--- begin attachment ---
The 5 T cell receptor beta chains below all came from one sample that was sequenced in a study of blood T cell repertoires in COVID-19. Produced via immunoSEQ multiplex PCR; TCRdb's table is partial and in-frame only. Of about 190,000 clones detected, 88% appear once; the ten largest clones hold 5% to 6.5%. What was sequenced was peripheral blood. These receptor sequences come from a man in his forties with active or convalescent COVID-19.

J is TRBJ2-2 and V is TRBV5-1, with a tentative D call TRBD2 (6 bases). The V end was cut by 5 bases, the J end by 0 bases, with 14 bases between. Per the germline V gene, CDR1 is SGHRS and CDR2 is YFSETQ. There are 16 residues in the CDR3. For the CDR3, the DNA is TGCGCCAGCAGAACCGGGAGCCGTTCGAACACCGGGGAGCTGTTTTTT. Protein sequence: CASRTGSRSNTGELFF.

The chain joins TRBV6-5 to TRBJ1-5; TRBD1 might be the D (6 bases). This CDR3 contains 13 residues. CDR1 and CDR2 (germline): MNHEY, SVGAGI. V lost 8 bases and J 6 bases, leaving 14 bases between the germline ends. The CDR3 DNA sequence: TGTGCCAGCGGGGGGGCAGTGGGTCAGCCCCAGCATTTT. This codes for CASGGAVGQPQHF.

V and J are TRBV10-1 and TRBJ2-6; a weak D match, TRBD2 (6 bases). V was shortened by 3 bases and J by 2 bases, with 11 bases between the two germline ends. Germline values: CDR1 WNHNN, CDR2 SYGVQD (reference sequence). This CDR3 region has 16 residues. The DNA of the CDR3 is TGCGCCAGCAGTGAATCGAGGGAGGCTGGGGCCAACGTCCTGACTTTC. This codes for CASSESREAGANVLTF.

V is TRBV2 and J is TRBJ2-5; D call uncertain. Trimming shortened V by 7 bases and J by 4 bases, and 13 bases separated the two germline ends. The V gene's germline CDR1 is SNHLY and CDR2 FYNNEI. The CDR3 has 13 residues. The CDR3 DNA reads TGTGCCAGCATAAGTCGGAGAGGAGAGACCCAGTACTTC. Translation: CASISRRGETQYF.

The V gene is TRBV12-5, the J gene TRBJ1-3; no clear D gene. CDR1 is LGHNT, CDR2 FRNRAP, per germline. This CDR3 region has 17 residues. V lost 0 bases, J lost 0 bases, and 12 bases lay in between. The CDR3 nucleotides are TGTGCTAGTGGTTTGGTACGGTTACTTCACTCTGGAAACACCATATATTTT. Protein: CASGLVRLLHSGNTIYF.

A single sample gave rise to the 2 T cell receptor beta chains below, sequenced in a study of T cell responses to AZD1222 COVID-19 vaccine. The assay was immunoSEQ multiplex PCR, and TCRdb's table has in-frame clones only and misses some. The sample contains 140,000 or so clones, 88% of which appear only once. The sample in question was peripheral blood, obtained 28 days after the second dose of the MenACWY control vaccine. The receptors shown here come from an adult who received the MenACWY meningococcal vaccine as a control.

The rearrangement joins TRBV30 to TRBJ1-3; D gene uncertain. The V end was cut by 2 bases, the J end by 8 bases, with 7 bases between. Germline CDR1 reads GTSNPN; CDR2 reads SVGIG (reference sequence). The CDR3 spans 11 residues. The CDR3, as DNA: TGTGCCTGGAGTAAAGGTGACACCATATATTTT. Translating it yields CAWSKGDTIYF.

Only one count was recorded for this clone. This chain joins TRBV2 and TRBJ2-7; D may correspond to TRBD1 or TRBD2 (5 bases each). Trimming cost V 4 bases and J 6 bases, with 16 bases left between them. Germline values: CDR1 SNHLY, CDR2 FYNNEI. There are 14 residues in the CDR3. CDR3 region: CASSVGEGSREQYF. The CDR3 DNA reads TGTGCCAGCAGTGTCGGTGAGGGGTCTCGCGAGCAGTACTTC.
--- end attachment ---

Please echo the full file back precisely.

The 5 T cell receptor beta chains below all came from one sample that was sequenced in a study of blood T cell repertoires in COVID-19. Produced via immunoSEQ multiplex PCR; TCRdb's table is partial and in-frame only. Of about 190,000 clones detected, 88% appear once; the ten largest clones hold 5% to 6.5%. What was sequenced was peripheral blood. These receptor sequences come from a man in his forties with active or convalescent COVID-19.

J is TRBJ2-2 and V is TRBV5-1, with a tentative D call TRBD2 (6 bases). The V end was cut by 5 bases, the J end by 0 bases, with 14 bases between. Per the germline V gene, CDR1 is SGHRS and CDR2 is YFSETQ. There are 16 residues in the CDR3. For the CDR3, the DNA is TGCGCCAGCAGAACCGGGAGCCGTTCGAACACCGGGGAGCTGTTTTTT. Protein sequence: CASRTGSRSNTGELFF.

The chain joins TRBV6-5 to TRBJ1-5; TRBD1 might be the D (6 bases). This CDR3 contains 13 residues. CDR1 and CDR2 (germline): MNHEY, SVGAGI. V lost 8 bases and J 6 bases, leaving 14 bases between the germline ends. The CDR3 DNA sequence: TGTGCCAGCGGGGGGGCAGTGGGTCAGCCCCAGCATTTT. This codes for CASGGAVGQPQHF.

V and J are TRBV10-1 and TRBJ2-6; a weak D match, TRBD2 (6 bases). V was shortened by 3 bases and J by 2 bases, with 11 bases between the two germline ends. Germline values: CDR1 WNHNN, CDR2 SYGVQD (reference sequence). This CDR3 region has 16 residues. The DNA of the CDR3 is TGCGCCAGCAGTGAATCGAGGGAGGCTGGGGCCAACGTCCTGACTTTC. This codes for CASSESREAGANVLTF.

V is TRBV2 and J is TRBJ2-5; D call uncertain. Trimming shortened V by 7 bases and J by 4 bases, and 13 bases separated the two germline ends. The V gene's germline CDR1 is SNHLY and CDR2 FYNNEI. The CDR3 has 13 residues. The CDR3 DNA reads TGTGCCAGCATAAGTCGGAGAGGAGAGACCCAGTACTTC. Translation: CASISRRGETQYF.

The V gene is TRBV12-5, the J gene TRBJ1-3; no clear D gene. CDR1 is LGHNT, CDR2 FRNRAP, per germline. This CDR3 region has 17 residues. V lost 0 bases, J lost 0 bases, and 12 bases lay in between. The CDR3 nucleotides are TGTGCTAGTGGTTTGGTACGGTTACTTCACTCTGGAAACACCATATATTTT. Protein: CASGLVRLLHSGNTIYF.

A single sample gave rise to the 2 T cell receptor beta chains below, sequenced in a study of T cell responses to AZD1222 COVID-19 vaccine. The assay was immunoSEQ multiplex PCR, and TCRdb's table has in-frame clones only and misses some. The sample contains 140,000 or so clones, 88% of which appear only once. The sample in question was peripheral blood, obtained 28 days after the second dose of the MenACWY control vaccine. The receptors shown here come from an adult who received the MenACWY meningococcal vaccine as a control.

The rearrangement joins TRBV30 to TRBJ1-3; D gene uncertain. The V end was cut by 2 bases, the J end by 8 bases, with 7 bases between. Germline CDR1 reads GTSNPN; CDR2 reads SVGIG (reference sequence). The CDR3 spans 11 residues. The CDR3, as DNA: TGTGCCTGGAGTAAAGGTGACACCATATATTTT. Translating it yields CAWSKGDTIYF.

Only one count was recorded for this clone. This chain joins TRBV2 and TRBJ2-7; D may correspond to TRBD1 or TRBD2 (5 bases each). Trimming cost V 4 bases and J 6 bases, with 16 bases left between them. Germline values: CDR1 SNHLY, CDR2 FYNNEI. There are 14 residues in the CDR3. CDR3 region: CASSVGEGSREQYF. The CDR3 DNA reads TGTGCCAGCAGTGTCGGTGAGGGGTCTCGCGAGCAGTACTTC.